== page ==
Helen: It’s kind of like those HEDIS measures.
John: That’s right. Those four things that I just described are 11 measurements. Those 11 measurements all lead up to the one composite.
Helen: A lot of our listeners do a lot of research. You’ve been in practice a long time. I’ve been in practice. There are a lot of nuances out there.
When you’ve got to figure morbidity, how many people died from a procedure, we know there’s a lot behind it. Was that person really sick? Was that person healthy going into it? Is there a way to capture that nuance, or does that get missed in the summary?
John: There is a way. We’re trying in health, whenever possible, to risk-adjust.
Helen: That’s the appropriate term for what I was asking.
John: All of our hospital information is risk adjusted to some degree. All of the heart surgery information I just mentioned is risk adjusted. What that tries to do is level the playing field so that the reader can be at least somewhat assured that variables like how sick a patient is, race, gender and things of that sort have been adjusted so that the comparison is fair.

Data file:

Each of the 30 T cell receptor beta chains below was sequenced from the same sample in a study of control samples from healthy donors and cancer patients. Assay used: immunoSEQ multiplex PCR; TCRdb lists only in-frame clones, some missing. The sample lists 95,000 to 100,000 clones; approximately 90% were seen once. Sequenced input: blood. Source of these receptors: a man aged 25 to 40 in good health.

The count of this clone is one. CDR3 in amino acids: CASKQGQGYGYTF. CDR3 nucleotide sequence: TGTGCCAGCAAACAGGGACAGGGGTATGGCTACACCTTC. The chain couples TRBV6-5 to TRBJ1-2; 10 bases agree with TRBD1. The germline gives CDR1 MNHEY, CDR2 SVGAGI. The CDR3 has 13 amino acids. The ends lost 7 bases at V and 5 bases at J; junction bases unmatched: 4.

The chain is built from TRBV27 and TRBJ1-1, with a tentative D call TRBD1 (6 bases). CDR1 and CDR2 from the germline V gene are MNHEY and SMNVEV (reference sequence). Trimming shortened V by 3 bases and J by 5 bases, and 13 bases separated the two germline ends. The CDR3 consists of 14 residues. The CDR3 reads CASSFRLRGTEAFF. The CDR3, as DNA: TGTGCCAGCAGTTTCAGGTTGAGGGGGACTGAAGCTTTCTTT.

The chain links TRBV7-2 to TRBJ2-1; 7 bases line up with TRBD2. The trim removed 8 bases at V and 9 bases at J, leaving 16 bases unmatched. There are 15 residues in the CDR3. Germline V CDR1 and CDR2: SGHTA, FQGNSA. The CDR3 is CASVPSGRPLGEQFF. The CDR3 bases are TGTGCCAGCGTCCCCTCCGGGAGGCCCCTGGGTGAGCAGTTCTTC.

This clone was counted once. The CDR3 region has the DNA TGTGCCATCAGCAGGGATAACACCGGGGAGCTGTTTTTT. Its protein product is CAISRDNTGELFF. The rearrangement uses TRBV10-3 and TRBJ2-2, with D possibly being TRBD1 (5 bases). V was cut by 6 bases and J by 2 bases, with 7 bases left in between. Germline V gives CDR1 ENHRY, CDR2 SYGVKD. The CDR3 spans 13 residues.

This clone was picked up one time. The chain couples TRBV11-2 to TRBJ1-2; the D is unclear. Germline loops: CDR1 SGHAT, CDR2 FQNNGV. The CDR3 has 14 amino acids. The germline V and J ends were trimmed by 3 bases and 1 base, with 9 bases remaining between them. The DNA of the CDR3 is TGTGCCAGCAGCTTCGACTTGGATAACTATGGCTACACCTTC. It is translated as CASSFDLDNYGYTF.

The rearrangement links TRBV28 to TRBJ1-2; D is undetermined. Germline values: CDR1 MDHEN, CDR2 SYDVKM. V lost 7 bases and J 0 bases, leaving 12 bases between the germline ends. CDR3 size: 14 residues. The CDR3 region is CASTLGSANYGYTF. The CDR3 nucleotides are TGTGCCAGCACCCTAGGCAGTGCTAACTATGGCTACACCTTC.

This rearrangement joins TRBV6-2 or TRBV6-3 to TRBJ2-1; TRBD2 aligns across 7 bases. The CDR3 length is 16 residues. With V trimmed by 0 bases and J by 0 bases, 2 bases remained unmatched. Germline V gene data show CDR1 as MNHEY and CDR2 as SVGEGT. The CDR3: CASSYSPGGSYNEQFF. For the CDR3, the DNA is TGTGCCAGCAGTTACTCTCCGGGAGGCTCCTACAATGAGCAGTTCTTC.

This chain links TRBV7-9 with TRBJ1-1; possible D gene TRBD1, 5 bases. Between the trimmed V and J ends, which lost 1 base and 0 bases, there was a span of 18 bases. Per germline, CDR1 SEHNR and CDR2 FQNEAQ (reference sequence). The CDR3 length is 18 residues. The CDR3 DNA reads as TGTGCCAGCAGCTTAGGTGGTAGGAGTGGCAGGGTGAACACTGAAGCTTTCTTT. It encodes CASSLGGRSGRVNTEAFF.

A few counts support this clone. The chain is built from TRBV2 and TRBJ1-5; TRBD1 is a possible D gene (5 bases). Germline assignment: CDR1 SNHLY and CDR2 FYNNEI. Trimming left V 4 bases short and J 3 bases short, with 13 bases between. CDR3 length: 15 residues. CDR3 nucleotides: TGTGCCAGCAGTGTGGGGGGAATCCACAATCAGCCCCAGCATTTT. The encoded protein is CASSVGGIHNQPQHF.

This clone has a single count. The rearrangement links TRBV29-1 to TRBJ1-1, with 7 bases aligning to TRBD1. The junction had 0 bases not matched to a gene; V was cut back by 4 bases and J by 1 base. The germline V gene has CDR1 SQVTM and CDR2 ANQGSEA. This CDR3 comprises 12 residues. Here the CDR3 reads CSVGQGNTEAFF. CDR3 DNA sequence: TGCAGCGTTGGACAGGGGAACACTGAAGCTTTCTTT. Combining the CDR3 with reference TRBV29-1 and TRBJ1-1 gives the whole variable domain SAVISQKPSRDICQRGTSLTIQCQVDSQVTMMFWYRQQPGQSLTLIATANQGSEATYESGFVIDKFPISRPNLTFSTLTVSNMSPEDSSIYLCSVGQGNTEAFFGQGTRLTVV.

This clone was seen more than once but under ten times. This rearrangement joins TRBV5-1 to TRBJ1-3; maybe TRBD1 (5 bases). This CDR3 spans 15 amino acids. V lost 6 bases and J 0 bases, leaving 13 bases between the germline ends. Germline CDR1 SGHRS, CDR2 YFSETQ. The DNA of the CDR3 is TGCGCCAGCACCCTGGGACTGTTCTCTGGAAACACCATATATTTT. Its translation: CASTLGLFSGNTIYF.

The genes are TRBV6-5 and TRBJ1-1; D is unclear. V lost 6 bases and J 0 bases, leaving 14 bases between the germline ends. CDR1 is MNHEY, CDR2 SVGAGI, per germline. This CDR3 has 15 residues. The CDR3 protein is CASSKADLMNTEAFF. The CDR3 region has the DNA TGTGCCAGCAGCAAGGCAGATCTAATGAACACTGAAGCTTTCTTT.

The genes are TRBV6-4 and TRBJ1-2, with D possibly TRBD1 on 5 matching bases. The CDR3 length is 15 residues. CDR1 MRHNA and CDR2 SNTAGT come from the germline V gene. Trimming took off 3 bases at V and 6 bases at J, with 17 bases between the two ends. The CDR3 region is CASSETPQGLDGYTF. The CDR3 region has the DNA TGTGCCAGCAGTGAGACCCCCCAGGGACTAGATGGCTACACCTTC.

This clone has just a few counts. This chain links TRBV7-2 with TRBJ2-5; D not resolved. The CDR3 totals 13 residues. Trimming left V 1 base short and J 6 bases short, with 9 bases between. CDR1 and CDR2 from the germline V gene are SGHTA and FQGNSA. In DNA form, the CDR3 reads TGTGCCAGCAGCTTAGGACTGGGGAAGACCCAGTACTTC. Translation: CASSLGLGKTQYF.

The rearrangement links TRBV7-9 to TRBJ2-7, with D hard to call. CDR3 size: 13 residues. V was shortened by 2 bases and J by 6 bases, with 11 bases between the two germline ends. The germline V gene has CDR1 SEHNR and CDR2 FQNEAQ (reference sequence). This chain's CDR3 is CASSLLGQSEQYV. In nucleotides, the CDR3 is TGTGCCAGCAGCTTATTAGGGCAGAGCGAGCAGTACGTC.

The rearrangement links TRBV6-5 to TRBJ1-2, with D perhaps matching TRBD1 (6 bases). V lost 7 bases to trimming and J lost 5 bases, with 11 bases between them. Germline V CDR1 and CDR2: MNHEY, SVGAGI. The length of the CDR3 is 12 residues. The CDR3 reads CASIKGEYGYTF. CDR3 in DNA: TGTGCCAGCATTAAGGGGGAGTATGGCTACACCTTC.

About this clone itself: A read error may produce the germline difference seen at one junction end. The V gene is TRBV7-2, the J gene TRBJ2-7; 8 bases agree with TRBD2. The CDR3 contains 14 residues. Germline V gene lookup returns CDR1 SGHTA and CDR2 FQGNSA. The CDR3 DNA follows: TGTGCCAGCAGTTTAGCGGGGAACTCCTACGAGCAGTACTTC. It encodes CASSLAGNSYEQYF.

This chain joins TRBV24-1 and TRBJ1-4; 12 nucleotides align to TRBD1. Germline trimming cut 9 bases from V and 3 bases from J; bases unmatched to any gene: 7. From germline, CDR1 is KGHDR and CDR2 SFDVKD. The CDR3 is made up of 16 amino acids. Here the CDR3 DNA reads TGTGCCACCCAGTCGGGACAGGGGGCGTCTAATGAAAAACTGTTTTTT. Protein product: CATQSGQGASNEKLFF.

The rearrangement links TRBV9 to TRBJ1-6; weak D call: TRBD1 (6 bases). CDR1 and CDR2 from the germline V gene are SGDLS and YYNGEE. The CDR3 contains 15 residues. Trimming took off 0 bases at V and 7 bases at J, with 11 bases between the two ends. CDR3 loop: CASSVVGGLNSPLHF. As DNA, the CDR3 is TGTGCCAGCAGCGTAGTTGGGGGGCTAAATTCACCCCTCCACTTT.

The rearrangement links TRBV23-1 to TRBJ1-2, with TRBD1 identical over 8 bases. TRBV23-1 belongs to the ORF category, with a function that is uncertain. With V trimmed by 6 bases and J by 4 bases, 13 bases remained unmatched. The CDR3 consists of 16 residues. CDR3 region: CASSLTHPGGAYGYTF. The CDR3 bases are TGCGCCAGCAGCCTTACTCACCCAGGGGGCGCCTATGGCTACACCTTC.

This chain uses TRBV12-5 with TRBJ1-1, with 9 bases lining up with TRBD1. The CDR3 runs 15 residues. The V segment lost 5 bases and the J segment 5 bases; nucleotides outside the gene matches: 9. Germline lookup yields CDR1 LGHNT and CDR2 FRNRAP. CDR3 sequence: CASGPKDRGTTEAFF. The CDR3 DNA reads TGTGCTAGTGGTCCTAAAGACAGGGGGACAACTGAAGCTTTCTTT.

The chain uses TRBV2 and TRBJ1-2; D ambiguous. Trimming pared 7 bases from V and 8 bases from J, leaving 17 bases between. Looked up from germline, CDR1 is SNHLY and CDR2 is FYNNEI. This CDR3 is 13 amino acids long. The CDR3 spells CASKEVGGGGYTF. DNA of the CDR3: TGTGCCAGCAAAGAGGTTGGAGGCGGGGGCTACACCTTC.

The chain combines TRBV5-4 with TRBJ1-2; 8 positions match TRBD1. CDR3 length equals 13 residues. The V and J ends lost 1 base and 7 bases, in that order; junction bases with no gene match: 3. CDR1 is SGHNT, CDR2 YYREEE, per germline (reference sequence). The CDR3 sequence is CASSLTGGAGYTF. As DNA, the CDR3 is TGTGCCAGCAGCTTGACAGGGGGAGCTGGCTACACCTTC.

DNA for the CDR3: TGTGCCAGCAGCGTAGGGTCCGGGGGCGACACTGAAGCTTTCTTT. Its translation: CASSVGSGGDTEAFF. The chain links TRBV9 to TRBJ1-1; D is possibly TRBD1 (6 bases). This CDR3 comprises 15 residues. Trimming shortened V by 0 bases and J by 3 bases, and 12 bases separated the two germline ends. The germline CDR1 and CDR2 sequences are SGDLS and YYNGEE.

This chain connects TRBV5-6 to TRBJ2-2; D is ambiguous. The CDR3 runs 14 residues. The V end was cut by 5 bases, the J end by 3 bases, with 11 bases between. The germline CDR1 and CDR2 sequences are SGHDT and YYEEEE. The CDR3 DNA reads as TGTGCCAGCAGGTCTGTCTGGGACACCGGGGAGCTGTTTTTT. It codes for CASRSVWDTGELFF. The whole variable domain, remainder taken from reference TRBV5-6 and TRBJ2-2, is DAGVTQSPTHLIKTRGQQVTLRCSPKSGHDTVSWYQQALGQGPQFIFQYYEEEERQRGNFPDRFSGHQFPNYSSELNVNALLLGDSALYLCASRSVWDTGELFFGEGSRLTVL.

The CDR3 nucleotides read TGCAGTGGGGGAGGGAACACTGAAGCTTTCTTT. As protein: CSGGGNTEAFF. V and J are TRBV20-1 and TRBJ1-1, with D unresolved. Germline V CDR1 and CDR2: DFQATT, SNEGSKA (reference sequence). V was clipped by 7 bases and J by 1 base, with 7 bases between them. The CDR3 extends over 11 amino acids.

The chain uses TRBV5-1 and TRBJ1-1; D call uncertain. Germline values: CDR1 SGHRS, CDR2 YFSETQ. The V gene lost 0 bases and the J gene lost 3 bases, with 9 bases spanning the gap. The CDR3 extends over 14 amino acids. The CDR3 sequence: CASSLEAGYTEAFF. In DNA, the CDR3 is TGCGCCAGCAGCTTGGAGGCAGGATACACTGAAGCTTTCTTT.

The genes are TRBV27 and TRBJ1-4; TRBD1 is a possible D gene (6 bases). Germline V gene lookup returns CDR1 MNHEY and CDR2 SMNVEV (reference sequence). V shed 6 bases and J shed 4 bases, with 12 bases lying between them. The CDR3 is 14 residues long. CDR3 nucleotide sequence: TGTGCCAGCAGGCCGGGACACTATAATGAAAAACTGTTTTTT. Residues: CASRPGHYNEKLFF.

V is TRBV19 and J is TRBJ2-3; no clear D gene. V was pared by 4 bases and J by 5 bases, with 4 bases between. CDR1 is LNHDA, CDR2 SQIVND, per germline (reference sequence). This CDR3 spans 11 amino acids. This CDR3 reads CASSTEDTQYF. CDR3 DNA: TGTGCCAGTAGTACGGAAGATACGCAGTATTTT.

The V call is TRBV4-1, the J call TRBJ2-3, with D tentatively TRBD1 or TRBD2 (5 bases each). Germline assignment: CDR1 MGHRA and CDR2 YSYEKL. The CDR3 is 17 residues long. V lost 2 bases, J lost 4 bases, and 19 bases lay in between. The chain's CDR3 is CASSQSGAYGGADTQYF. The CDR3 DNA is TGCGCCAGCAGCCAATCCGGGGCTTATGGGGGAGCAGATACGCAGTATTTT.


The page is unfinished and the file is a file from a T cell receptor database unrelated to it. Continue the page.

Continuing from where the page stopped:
Helen: When we read this, it’s all about me. What we really want to know is, is this likely to happen to me, whatever that outcome is?
John: That’s right. Of course, to some degree, sometimes you can do things with information that gives you a good sense of what it’s like for people like you. Often in the overall ratings, it’s an average person.
For example, take the age of a person. Any health result is usually a combination of results from people who are a range of ages. In a very sophisticated data system, you could have someone enter their specific age and tell them, “Here’s how well people your age did.”
Helen: That’s one of those more interactive websites out there. You’re talking about your print magazine right now.
John: With print, it’s impossible to do things that are that interactive. On the web now, we can start to see that day coming and hope that eventually we will be able to produce information where our user could say, “I’m a 70-year-old woman, and I’m interested in knowing how this works for me.”
We’ve done that recently in rating for screening tests for heart disease where people do enter their gender and age.
Helen: Is that on the Consumer Reports website?
John: That’s right.
Helen: It’s actually getting more personalized as we go down the techno-path. You talked about narratives. Tell us about that.